Okay sorry, I might've misunderstood your post then, it sounded like you didn't touch your sticks apart from your lesson.

Well, then I'd suggest listening to some music you like and try to play along with it. That's always good practice.
 

Xstr8edgtnrdrmrX

Well-known member
you will not get better if you don't rep....I have been teaching middle/high school students for 30 years, (not saying that you are in that age group) and know that in the beginning, it is hard to motivate when it seems like you 'don't have much to work on", but you need to rep to develop muscle memory, strength and agility

as you continue with lessons, you will add on more stuff...unless you don't practice, then you will be told to do the same stuff again and again

and I think the big thing to get over is to not look at practice time as stuff you "have" to do...it is stepping stones to the next level; music is not an "instant success" activity for sure, and it is DEFINITELY an activity that if you skip steps, you will encounter bigger roadblocks down the road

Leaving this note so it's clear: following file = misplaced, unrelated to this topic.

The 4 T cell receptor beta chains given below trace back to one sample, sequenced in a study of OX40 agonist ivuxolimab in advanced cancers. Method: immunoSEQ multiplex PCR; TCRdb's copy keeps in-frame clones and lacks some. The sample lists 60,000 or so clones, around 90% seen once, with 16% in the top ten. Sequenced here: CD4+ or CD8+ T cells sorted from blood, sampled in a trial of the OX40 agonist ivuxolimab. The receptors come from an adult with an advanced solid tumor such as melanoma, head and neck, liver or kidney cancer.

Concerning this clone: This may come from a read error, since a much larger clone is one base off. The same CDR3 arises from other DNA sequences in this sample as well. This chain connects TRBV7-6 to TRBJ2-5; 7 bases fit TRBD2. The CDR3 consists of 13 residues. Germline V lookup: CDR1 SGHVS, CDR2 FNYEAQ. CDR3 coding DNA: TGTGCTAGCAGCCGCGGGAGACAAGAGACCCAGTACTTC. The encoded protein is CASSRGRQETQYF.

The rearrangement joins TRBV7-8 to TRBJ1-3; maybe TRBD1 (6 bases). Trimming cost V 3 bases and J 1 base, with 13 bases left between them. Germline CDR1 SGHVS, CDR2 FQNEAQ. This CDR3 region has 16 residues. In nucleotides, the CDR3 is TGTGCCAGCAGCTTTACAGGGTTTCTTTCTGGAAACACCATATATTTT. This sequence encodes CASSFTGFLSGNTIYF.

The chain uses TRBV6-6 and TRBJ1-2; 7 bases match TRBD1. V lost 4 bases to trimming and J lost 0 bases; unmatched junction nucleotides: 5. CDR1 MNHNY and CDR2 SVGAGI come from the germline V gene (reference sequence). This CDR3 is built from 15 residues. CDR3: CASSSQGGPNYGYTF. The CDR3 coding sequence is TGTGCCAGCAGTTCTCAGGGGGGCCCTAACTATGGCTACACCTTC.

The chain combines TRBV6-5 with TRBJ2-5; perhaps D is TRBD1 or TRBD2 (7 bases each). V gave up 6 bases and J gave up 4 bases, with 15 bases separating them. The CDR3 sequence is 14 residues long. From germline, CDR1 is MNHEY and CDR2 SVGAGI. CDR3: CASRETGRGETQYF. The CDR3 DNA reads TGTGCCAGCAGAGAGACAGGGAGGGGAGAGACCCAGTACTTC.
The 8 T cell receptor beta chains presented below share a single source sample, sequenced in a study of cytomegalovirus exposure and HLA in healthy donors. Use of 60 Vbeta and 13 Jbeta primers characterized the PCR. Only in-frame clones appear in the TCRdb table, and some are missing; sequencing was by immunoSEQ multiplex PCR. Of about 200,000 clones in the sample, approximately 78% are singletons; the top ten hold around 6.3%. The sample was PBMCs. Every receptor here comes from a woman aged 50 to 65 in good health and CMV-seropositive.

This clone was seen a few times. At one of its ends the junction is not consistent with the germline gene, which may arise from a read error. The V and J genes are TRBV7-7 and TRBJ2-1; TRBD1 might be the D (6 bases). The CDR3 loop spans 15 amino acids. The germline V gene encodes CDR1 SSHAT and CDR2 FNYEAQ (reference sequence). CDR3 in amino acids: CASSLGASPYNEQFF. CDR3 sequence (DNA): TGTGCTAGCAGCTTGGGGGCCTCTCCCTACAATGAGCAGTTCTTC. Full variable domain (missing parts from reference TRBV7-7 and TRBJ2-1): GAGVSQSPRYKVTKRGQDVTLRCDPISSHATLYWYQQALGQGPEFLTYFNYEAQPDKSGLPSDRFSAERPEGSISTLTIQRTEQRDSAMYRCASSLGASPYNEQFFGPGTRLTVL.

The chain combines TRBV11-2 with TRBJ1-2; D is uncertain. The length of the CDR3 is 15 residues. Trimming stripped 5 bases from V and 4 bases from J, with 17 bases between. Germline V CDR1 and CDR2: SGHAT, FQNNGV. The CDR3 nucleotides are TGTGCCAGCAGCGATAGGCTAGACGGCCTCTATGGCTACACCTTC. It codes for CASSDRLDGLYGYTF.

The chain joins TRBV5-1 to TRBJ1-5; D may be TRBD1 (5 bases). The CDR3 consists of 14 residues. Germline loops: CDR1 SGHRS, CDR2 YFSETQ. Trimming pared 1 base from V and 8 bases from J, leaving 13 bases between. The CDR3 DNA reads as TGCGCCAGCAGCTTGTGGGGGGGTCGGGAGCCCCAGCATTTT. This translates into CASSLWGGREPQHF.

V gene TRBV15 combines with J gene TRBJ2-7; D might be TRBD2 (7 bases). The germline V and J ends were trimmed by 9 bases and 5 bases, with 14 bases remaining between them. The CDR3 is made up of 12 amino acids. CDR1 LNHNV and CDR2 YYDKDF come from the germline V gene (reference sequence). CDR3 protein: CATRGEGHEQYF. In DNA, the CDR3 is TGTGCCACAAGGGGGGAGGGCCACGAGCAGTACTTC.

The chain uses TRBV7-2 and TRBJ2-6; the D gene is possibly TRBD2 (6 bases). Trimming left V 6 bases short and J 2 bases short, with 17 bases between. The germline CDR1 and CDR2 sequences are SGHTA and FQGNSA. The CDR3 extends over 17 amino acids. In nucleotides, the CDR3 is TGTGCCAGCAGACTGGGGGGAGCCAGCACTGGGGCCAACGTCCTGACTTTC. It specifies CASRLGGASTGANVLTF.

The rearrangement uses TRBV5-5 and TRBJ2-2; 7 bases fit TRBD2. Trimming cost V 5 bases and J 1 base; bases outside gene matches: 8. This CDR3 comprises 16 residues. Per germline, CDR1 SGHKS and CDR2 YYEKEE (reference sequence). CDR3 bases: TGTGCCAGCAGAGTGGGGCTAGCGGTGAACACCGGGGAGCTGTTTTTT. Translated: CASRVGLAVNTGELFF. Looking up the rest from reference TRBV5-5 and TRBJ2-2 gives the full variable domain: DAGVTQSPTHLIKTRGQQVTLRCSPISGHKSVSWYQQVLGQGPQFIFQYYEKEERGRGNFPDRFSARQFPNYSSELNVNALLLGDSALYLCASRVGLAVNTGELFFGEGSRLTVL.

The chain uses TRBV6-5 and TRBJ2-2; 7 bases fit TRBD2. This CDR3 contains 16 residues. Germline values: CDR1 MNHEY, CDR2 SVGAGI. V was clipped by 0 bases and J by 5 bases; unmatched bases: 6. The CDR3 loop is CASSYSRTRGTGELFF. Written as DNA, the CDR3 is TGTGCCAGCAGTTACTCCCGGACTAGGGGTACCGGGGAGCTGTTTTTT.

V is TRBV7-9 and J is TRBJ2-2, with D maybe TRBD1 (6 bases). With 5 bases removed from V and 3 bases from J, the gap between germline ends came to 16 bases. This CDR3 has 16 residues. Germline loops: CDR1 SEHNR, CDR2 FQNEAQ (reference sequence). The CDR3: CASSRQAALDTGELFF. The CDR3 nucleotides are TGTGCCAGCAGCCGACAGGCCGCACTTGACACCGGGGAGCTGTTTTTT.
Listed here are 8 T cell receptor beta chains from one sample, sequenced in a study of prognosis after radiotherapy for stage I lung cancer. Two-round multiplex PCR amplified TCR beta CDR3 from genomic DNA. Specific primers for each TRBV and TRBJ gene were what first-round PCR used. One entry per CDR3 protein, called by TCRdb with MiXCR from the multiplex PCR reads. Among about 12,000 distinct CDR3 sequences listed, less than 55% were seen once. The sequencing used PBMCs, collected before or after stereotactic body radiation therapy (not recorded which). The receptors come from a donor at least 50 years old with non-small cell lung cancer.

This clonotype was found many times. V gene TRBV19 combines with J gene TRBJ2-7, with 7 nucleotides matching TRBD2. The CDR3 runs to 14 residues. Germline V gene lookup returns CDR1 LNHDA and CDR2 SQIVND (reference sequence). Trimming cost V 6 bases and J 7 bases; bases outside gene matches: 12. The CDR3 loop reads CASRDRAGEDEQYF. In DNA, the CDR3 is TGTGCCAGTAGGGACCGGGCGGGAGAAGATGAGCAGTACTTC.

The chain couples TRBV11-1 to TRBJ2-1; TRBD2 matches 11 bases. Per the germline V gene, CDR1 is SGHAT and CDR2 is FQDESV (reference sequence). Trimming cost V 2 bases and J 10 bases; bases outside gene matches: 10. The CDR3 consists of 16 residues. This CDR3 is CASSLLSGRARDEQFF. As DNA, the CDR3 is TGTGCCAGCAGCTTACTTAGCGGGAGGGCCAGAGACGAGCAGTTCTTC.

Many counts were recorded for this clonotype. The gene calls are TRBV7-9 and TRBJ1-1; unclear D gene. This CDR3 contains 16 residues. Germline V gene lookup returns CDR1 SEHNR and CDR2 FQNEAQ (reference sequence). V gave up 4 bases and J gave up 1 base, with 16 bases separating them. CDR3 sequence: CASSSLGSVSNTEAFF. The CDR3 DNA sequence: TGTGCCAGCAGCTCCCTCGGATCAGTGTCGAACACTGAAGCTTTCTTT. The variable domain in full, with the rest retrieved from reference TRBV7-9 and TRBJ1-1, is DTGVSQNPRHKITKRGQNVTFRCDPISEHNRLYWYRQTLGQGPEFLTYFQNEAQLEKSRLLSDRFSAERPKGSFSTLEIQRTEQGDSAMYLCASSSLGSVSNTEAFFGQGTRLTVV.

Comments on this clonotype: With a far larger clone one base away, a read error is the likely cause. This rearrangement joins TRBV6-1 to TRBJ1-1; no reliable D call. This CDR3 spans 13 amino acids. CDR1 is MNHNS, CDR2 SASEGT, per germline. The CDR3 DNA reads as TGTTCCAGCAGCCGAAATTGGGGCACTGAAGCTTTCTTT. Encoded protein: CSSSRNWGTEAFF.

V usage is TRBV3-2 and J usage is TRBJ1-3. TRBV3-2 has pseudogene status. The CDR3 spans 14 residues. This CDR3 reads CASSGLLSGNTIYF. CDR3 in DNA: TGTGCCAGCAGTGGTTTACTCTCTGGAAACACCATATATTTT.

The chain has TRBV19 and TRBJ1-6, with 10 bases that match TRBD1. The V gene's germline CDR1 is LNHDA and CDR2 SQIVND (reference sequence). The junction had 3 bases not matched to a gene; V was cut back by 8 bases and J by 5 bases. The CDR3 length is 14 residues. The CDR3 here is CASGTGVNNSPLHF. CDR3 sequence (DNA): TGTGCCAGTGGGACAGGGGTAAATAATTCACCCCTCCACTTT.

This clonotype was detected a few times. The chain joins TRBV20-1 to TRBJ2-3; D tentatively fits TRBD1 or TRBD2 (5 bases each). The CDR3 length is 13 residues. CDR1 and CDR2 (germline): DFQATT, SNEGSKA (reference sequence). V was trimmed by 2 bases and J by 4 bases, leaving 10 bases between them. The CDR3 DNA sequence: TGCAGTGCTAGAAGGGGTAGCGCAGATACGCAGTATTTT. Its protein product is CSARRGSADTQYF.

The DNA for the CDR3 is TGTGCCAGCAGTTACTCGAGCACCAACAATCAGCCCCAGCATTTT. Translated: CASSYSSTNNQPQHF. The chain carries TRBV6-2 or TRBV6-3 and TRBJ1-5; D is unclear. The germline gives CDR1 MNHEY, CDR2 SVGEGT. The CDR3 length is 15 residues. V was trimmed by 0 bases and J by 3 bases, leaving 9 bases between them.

as many have mentioned, supplement what you do at home with trying to play along to songs you like....try applying whatever your teacher is having you do to songs you like

I always have my new students do their basic exercises to songs they like...also have them watch videos and try to find the application of what we are talking about...

what are you working on?
 

GetAgrippa

Platinum Member
You reap what you sow. You don't sow it you don't reap it. But even sowing isn't enough-no you'll be covered in weeds and thistle-you have to cultivate ad nurture it to grow. You can't grow if you don't nurture it. It's basic biology. You need to be patient-I know most people think drums can't be that difficult -no notes to finger-just take EZ drummer lesson and in a week you're a drummer-NOT!!!! It's actually more difficult than a note instrument. I can still play my scales on a sax decades after leaving the instrument. I still struggle with drums patterns I've been working on during that same interval.